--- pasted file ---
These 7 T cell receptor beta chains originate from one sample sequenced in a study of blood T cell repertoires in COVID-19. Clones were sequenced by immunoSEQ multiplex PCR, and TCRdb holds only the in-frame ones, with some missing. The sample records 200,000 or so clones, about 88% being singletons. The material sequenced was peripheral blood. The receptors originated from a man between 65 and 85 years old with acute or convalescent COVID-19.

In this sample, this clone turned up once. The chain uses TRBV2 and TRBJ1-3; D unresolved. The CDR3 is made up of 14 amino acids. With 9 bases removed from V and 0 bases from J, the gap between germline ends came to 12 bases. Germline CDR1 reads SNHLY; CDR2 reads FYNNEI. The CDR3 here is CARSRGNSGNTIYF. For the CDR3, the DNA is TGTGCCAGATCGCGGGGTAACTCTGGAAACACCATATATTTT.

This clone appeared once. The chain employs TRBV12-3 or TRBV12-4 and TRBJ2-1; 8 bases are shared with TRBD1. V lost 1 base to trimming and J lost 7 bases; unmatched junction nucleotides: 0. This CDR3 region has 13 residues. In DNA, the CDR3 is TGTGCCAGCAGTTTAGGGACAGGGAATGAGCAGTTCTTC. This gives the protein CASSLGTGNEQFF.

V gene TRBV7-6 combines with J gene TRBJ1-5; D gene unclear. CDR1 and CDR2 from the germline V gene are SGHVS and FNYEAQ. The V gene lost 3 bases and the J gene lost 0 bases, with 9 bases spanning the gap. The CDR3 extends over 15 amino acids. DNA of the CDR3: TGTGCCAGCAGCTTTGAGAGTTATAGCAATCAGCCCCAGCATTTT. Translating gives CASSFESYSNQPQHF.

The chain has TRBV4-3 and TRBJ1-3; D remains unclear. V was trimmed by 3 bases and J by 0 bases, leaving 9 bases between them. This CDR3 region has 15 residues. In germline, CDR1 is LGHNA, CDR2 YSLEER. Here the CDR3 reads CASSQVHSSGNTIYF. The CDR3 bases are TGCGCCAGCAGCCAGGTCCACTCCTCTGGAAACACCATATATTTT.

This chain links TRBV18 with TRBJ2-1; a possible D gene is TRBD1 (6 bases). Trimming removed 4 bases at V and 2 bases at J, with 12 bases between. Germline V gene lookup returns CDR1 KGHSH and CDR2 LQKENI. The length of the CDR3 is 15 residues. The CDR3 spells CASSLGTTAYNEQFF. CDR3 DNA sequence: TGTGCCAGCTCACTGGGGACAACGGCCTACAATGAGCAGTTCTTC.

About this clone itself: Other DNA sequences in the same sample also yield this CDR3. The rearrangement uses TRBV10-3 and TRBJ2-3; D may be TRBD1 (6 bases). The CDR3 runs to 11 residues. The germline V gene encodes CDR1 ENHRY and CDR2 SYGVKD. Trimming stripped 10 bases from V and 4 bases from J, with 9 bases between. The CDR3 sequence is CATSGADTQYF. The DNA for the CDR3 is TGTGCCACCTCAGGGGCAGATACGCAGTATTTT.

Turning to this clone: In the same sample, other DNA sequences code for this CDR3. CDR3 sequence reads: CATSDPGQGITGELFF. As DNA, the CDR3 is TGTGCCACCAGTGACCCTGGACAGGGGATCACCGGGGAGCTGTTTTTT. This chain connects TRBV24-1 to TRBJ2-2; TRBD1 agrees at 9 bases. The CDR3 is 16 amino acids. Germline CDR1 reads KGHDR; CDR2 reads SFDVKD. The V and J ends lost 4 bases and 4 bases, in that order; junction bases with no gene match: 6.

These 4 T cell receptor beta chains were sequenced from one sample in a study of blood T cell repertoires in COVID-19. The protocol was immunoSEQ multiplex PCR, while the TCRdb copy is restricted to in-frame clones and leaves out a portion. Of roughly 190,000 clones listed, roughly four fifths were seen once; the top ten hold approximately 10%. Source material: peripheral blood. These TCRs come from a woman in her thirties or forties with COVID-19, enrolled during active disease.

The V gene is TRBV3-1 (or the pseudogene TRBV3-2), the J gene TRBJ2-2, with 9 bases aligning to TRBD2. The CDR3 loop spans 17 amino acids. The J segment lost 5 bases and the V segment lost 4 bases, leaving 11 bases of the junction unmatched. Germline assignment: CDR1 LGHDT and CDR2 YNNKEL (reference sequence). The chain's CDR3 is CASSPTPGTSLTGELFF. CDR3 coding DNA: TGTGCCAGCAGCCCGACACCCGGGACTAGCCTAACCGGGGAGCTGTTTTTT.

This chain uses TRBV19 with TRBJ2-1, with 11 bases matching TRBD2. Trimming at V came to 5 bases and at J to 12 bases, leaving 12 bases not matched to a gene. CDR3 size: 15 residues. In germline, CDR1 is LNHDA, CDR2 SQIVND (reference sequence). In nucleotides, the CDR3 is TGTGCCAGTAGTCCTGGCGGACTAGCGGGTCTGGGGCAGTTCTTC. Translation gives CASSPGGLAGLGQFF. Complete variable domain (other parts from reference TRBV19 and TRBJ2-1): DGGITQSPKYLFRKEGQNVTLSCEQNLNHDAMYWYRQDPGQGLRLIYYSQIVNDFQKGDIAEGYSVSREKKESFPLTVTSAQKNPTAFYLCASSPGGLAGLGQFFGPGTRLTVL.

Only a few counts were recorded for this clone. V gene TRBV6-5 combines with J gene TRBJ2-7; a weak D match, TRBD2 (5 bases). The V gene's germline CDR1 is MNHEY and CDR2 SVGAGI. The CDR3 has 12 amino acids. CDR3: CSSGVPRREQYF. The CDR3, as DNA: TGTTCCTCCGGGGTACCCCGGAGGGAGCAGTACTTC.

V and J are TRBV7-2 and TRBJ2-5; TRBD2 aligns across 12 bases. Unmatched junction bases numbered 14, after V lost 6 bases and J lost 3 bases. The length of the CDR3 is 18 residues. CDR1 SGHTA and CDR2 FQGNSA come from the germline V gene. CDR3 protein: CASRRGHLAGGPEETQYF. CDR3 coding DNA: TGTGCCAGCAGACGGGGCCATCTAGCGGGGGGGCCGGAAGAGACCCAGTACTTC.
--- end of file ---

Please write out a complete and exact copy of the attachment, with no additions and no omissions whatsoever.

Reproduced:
These 7 T cell receptor beta chains originate from one sample sequenced in a study of blood T cell repertoires in COVID-19. Clones were sequenced by immunoSEQ multiplex PCR, and TCRdb holds only the in-frame ones, with some missing. The sample records 200,000 or so clones, about 88% being singletons. The material sequenced was peripheral blood. The receptors originated from a man between 65 and 85 years old with acute or convalescent COVID-19.

In this sample, this clone turned up once. The chain uses TRBV2 and TRBJ1-3; D unresolved. The CDR3 is made up of 14 amino acids. With 9 bases removed from V and 0 bases from J, the gap between germline ends came to 12 bases. Germline CDR1 reads SNHLY; CDR2 reads FYNNEI. The CDR3 here is CARSRGNSGNTIYF. For the CDR3, the DNA is TGTGCCAGATCGCGGGGTAACTCTGGAAACACCATATATTTT.

This clone appeared once. The chain employs TRBV12-3 or TRBV12-4 and TRBJ2-1; 8 bases are shared with TRBD1. V lost 1 base to trimming and J lost 7 bases; unmatched junction nucleotides: 0. This CDR3 region has 13 residues. In DNA, the CDR3 is TGTGCCAGCAGTTTAGGGACAGGGAATGAGCAGTTCTTC. This gives the protein CASSLGTGNEQFF.

V gene TRBV7-6 combines with J gene TRBJ1-5; D gene unclear. CDR1 and CDR2 from the germline V gene are SGHVS and FNYEAQ. The V gene lost 3 bases and the J gene lost 0 bases, with 9 bases spanning the gap. The CDR3 extends over 15 amino acids. DNA of the CDR3: TGTGCCAGCAGCTTTGAGAGTTATAGCAATCAGCCCCAGCATTTT. Translating gives CASSFESYSNQPQHF.

The chain has TRBV4-3 and TRBJ1-3; D remains unclear. V was trimmed by 3 bases and J by 0 bases, leaving 9 bases between them. This CDR3 region has 15 residues. In germline, CDR1 is LGHNA, CDR2 YSLEER. Here the CDR3 reads CASSQVHSSGNTIYF. The CDR3 bases are TGCGCCAGCAGCCAGGTCCACTCCTCTGGAAACACCATATATTTT.

This chain links TRBV18 with TRBJ2-1; a possible D gene is TRBD1 (6 bases). Trimming removed 4 bases at V and 2 bases at J, with 12 bases between. Germline V gene lookup returns CDR1 KGHSH and CDR2 LQKENI. The length of the CDR3 is 15 residues. The CDR3 spells CASSLGTTAYNEQFF. CDR3 DNA sequence: TGTGCCAGCTCACTGGGGACAACGGCCTACAATGAGCAGTTCTTC.

About this clone itself: Other DNA sequences in the same sample also yield this CDR3. The rearrangement uses TRBV10-3 and TRBJ2-3; D may be TRBD1 (6 bases). The CDR3 runs to 11 residues. The germline V gene encodes CDR1 ENHRY and CDR2 SYGVKD. Trimming stripped 10 bases from V and 4 bases from J, with 9 bases between. The CDR3 sequence is CATSGADTQYF. The DNA for the CDR3 is TGTGCCACCTCAGGGGCAGATACGCAGTATTTT.

Turning to this clone: In the same sample, other DNA sequences code for this CDR3. CDR3 sequence reads: CATSDPGQGITGELFF. As DNA, the CDR3 is TGTGCCACCAGTGACCCTGGACAGGGGATCACCGGGGAGCTGTTTTTT. This chain connects TRBV24-1 to TRBJ2-2; TRBD1 agrees at 9 bases. The CDR3 is 16 amino acids. Germline CDR1 reads KGHDR; CDR2 reads SFDVKD. The V and J ends lost 4 bases and 4 bases, in that order; junction bases with no gene match: 6.

These 4 T cell receptor beta chains were sequenced from one sample in a study of blood T cell repertoires in COVID-19. The protocol was immunoSEQ multiplex PCR, while the TCRdb copy is restricted to in-frame clones and leaves out a portion. Of roughly 190,000 clones listed, roughly four fifths were seen once; the top ten hold approximately 10%. Source material: peripheral blood. These TCRs come from a woman in her thirties or forties with COVID-19, enrolled during active disease.

The V gene is TRBV3-1 (or the pseudogene TRBV3-2), the J gene TRBJ2-2, with 9 bases aligning to TRBD2. The CDR3 loop spans 17 amino acids. The J segment lost 5 bases and the V segment lost 4 bases, leaving 11 bases of the junction unmatched. Germline assignment: CDR1 LGHDT and CDR2 YNNKEL (reference sequence). The chain's CDR3 is CASSPTPGTSLTGELFF. CDR3 coding DNA: TGTGCCAGCAGCCCGACACCCGGGACTAGCCTAACCGGGGAGCTGTTTTTT.

This chain uses TRBV19 with TRBJ2-1, with 11 bases matching TRBD2. Trimming at V came to 5 bases and at J to 12 bases, leaving 12 bases not matched to a gene. CDR3 size: 15 residues. In germline, CDR1 is LNHDA, CDR2 SQIVND (reference sequence). In nucleotides, the CDR3 is TGTGCCAGTAGTCCTGGCGGACTAGCGGGTCTGGGGCAGTTCTTC. Translation gives CASSPGGLAGLGQFF. Complete variable domain (other parts from reference TRBV19 and TRBJ2-1): DGGITQSPKYLFRKEGQNVTLSCEQNLNHDAMYWYRQDPGQGLRLIYYSQIVNDFQKGDIAEGYSVSREKKESFPLTVTSAQKNPTAFYLCASSPGGLAGLGQFFGPGTRLTVL.

Only a few counts were recorded for this clone. V gene TRBV6-5 combines with J gene TRBJ2-7; a weak D match, TRBD2 (5 bases). The V gene's germline CDR1 is MNHEY and CDR2 SVGAGI. The CDR3 has 12 amino acids. CDR3: CSSGVPRREQYF. The CDR3, as DNA: TGTTCCTCCGGGGTACCCCGGAGGGAGCAGTACTTC.

V and J are TRBV7-2 and TRBJ2-5; TRBD2 aligns across 12 bases. Unmatched junction bases numbered 14, after V lost 6 bases and J lost 3 bases. The length of the CDR3 is 18 residues. CDR1 SGHTA and CDR2 FQGNSA come from the germline V gene. CDR3 protein: CASRRGHLAGGPEETQYF. CDR3 coding DNA: TGTGCCAGCAGACGGGGCCATCTAGCGGGGGGGCCGGAAGAGACCCAGTACTTC.